John McGrath – Are you paying the ‘lender loyalty tax’? | McGrath
Are you paying the lender loyalty tax?

John McGrath – Are you paying the ‘lender loyalty tax’?

John McGrath
John McGrath
23/05/2022 | 3 MIN READ

Last week I collaborated with one of Australia’s leading mortgage broking experts, Fabio DeCastro from Oxygen Home Loans to provide advice on how home owners and new buyers can best cope with rising interest rates.


This week we’re going to talk about the ‘lender loyalty tax’ that many borrowers don’t realise they are paying.  It can end up being a significant sum over time – we’re talking many thousands of dollars the longer it goes on – but there is an easy way to avoid it.


The lender loyalty tax is what existing borrowers pay when the rate they’re on significantly diverges from the rates being offered to NEW borrowers by both their own lender and others in the marketplace. There are two ways to avoid it:


  1. Conduct a home loan health check with a mortgage broking professional once a year
  2. Be willing to leave your lender (this is called ‘refinancing’) if they won’t offer you a better rate that’s comparable with the one offered to new customers.


Check the interest rate you’re paying on your home and/or investment property loans right now!


Then immediately go to your lender’s website and compare your rate to the new customer rate on the same loan/s. You may find you’re paying somewhere between 0.25% and 1% more than new borrowers.


Why is that? Well, as an existing customer, the bank values you but not as much as new customers. That’s because new customers mean more market share and additional earnings for the bank. The banks count on our laziness (aka loyalty) to not keep track of new customer offers, and thus to remain with them in ignorant bliss while we continue to pay more than we need to over time.  


So, every year, ask a broker to assess your loan, its rate and conditions, to see if you’re getting a satisfactory deal. If not, your broker can do a couple of things. They can recommend a new lender for refinancing so you can take advantage of a lower new customer rate, or they can call your bank to try to negotiate a discount. You can do this yourself, but it’s far better to have your broker do it because they always have more sway with lenders because they refer them a lot of new business.


Even a minor discount can add up. Say you have a $1 million loan and your broker negotiates an 0.25% discount – the equivalent of a typical Reserve Bank increase. That’s $2,500 in savings per year, every year, for the life of your loan from here.


As Fabio points out in our Q & A, competition between banks for new customers is still very strong, so there’s plenty of leverage there for existing borrowers to renegotiate or refinance.


JM: What is the competition between lenders like at the moment?


Fabio: The Australian mortgage market is very competitive with many lenders. Regularly, there are aggressive, great deals in the market. It’s always good to keep an eye out and talk to your broker. Remember, the loyalty tax is a real thing! Banks provide better rates to new customers than they do to existing customers. So, at least every year, contact your broker for a home loan health check.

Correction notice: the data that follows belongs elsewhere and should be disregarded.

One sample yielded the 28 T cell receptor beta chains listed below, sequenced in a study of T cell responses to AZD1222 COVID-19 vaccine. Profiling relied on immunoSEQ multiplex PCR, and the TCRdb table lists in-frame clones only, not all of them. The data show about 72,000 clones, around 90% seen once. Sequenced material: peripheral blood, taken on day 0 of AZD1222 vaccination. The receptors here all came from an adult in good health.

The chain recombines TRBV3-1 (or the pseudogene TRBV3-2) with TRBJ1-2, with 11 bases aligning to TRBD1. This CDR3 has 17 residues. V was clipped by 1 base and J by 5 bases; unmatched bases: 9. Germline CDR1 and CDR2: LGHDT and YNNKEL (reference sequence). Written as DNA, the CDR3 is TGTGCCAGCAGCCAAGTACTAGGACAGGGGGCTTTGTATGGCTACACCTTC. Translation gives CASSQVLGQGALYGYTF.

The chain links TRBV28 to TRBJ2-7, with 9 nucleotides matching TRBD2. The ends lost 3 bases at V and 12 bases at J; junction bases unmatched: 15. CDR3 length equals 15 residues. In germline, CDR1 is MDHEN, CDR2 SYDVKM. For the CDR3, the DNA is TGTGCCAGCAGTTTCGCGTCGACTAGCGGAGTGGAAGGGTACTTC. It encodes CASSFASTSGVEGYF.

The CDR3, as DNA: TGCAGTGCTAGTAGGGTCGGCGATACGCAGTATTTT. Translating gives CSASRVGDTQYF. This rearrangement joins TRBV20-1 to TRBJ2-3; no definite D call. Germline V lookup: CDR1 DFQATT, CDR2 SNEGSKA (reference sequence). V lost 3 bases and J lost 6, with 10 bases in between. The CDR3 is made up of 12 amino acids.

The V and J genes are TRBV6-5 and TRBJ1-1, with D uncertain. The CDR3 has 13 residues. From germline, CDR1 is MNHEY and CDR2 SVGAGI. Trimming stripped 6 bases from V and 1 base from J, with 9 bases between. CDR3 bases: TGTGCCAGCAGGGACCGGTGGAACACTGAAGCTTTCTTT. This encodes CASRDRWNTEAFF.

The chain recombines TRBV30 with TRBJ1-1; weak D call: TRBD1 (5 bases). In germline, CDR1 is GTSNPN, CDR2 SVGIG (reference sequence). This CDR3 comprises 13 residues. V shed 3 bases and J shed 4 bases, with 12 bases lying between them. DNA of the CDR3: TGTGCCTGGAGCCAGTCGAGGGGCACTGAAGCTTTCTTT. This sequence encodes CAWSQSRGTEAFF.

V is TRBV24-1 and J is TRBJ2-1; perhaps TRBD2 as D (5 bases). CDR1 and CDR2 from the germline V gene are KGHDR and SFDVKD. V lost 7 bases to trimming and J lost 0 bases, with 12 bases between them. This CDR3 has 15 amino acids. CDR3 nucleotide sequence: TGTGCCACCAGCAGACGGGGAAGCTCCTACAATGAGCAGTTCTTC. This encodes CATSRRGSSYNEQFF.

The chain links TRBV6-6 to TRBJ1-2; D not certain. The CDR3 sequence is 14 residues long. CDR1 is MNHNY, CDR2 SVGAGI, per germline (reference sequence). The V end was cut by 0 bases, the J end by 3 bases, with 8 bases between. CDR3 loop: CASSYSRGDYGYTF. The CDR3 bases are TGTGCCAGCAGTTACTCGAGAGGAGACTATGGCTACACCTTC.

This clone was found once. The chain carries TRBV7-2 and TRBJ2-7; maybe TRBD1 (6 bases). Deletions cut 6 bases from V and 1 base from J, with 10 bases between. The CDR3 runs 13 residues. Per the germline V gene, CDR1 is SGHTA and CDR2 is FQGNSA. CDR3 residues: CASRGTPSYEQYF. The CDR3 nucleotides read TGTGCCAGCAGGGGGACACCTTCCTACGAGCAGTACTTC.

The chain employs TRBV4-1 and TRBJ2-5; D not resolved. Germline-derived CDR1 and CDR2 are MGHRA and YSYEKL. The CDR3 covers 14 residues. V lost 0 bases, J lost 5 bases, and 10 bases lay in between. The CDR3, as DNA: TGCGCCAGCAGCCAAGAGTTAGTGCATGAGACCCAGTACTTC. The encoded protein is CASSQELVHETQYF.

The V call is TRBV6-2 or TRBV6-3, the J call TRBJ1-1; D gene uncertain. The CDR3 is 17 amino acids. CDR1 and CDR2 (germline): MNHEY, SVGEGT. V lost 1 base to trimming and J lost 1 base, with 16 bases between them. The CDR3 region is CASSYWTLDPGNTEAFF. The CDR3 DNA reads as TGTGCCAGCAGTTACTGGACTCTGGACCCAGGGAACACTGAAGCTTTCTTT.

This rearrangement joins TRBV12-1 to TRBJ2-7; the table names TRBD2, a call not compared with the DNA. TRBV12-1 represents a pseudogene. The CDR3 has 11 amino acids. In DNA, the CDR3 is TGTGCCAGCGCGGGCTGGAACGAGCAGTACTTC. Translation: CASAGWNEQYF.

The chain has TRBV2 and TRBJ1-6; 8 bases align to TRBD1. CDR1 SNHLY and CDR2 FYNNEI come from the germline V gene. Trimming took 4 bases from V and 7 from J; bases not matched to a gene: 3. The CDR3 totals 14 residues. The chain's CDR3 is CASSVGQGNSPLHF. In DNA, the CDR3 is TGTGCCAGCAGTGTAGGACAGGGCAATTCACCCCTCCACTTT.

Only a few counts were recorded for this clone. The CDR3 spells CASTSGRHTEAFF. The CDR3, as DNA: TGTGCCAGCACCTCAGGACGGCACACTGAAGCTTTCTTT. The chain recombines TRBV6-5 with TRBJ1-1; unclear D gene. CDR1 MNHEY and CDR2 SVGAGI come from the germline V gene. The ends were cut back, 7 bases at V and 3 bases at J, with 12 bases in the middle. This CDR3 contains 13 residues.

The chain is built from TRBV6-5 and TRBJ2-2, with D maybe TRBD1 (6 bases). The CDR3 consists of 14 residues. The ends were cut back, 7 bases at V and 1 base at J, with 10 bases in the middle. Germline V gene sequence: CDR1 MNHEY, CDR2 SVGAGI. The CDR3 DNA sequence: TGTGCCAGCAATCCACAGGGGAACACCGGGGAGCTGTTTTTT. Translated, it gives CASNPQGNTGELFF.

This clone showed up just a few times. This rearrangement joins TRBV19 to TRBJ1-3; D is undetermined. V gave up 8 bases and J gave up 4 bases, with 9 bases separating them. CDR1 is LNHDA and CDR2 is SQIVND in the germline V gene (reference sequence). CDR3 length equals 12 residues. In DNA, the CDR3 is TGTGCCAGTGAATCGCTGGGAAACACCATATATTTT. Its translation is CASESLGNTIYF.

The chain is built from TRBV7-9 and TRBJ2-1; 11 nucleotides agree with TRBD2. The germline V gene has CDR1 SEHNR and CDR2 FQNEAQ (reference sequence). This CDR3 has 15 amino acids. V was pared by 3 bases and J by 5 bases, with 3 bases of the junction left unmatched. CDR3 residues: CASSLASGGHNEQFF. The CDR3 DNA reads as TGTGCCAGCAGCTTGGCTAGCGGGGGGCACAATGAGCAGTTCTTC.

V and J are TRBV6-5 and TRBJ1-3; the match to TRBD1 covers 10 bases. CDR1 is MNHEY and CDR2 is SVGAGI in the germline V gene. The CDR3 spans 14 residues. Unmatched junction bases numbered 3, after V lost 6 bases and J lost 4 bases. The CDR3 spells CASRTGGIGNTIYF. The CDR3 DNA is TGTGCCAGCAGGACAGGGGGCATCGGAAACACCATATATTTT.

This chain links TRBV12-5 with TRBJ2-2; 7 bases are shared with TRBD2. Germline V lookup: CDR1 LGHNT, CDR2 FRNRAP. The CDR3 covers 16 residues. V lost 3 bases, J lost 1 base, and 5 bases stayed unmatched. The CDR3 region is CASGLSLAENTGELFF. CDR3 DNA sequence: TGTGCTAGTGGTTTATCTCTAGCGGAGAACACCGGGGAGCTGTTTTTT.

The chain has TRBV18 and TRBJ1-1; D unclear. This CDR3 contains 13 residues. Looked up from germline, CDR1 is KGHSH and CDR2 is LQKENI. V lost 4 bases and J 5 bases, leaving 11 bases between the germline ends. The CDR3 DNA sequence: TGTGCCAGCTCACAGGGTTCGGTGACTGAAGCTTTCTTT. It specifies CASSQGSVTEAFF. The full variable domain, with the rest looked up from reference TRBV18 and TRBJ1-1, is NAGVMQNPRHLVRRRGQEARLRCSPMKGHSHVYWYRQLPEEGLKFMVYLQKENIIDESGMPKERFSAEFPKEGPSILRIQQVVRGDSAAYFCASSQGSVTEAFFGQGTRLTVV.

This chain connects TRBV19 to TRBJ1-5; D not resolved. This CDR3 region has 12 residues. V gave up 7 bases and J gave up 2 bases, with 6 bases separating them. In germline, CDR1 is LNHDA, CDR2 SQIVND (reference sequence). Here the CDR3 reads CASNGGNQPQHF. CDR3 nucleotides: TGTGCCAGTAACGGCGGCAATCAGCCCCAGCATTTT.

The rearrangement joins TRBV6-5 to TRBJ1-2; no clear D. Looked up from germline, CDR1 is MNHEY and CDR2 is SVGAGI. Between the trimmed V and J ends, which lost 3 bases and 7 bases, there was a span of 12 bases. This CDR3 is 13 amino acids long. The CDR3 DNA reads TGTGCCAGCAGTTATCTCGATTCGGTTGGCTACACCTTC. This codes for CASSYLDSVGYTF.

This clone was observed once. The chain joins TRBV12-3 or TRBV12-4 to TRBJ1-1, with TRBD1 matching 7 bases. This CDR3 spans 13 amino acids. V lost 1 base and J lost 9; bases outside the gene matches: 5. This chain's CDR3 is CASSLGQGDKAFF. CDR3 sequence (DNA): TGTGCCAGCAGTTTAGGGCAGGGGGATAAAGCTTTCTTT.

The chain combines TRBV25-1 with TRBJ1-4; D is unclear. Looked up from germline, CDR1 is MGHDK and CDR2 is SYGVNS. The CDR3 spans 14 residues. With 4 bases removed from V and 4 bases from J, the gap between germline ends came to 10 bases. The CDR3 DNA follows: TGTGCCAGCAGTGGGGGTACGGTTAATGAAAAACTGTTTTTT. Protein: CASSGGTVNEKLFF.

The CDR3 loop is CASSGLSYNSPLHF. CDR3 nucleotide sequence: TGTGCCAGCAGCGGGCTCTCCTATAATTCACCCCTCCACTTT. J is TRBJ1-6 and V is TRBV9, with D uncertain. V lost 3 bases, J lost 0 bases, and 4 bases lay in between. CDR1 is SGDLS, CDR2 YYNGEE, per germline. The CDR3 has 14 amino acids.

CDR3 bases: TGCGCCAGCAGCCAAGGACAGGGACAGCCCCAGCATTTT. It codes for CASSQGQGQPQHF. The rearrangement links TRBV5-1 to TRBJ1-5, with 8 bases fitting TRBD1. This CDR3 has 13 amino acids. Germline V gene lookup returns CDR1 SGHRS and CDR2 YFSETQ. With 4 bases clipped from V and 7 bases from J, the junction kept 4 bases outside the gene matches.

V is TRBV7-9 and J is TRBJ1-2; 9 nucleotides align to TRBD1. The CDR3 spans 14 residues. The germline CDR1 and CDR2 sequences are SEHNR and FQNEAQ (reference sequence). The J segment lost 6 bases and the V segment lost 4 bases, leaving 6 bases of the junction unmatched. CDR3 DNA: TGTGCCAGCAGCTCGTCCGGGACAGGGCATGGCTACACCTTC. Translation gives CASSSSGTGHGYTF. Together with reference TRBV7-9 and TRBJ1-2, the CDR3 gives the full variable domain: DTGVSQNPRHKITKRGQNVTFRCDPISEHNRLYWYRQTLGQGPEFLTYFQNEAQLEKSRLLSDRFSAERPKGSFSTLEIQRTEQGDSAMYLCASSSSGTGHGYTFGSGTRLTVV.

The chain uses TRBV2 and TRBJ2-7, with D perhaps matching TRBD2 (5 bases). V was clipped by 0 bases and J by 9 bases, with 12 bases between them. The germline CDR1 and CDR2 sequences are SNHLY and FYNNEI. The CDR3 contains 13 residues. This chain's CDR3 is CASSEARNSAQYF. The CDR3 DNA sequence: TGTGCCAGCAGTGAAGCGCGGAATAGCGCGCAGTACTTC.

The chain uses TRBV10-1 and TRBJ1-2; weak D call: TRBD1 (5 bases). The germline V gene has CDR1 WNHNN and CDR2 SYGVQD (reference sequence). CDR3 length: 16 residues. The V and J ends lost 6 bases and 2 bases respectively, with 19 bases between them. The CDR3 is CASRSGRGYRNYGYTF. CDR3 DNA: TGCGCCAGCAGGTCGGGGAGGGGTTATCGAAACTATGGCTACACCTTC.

JM: For a long time, fixed rates have been lower than variable rates. Can you explain why that’s now reversing?


Fabio: Fixed rates are a general indication of what the banks think future interest rates will be. If fixed rates are higher than variable (which is currently true), banks forecast future interest rates will be rising. Most people and organisations think interest rates will continue to rise consistently for the next year. Other immediate factors also play into interest rate pricing, notably the banks’ cost of funds. During the COVID-19 lockdowns, the Australian Government provided key banks with very low funding facilities to stimulate the economy, but this stopped mid-last year.


JM: What trends are you noticing at Oxygen?


Fabio: Right now, enquiries are high for refinancing.  Most customers want to understand if their current rate is still the best fit for them.  Investor interest remains high, especially in tight rental markets. We’re also seeing a lot of interest from owner occupiers for upsizing or downsizing – but they tend to be getting ready, awaiting what the first interest rate rise and the election does in the wider economy, before committing to anything.


JM: What are the top 3 benefits of organising a refinance or new loan through a broker?


Fabio: The Australian home loan market is complex, with thousands of products and hundreds of lenders. You need an expert on your side to review all options available.


Here are the top 3 benefits:  


  1. Going direct to the bank you use for your savings or a credit card limits your options to that particular lender and gives no competitive tension for the best rate
  2. Fee-free service – in most cases, a broker’s services are free. They get paid by the lender when the loan is finalised
  3. Build a relationship – brokers are not transactional, they are relationship-driven. They are there to help with your current financials needs and will be there in the future as your circumstances change.


JM: Any other tips for our readers?


Fabio: Speak to your broker before major life events, so they can assist with putting a plan in place before a significant decision is made (i.e. maternity leave or purchasing an investment property).


The only way is up with interest rates today, so if you borrowed your money more than a year ago, it’s time for a home loan health check. Click here for more information on Oxygen or to use one of their 20 online calculators to assess your own financial situation.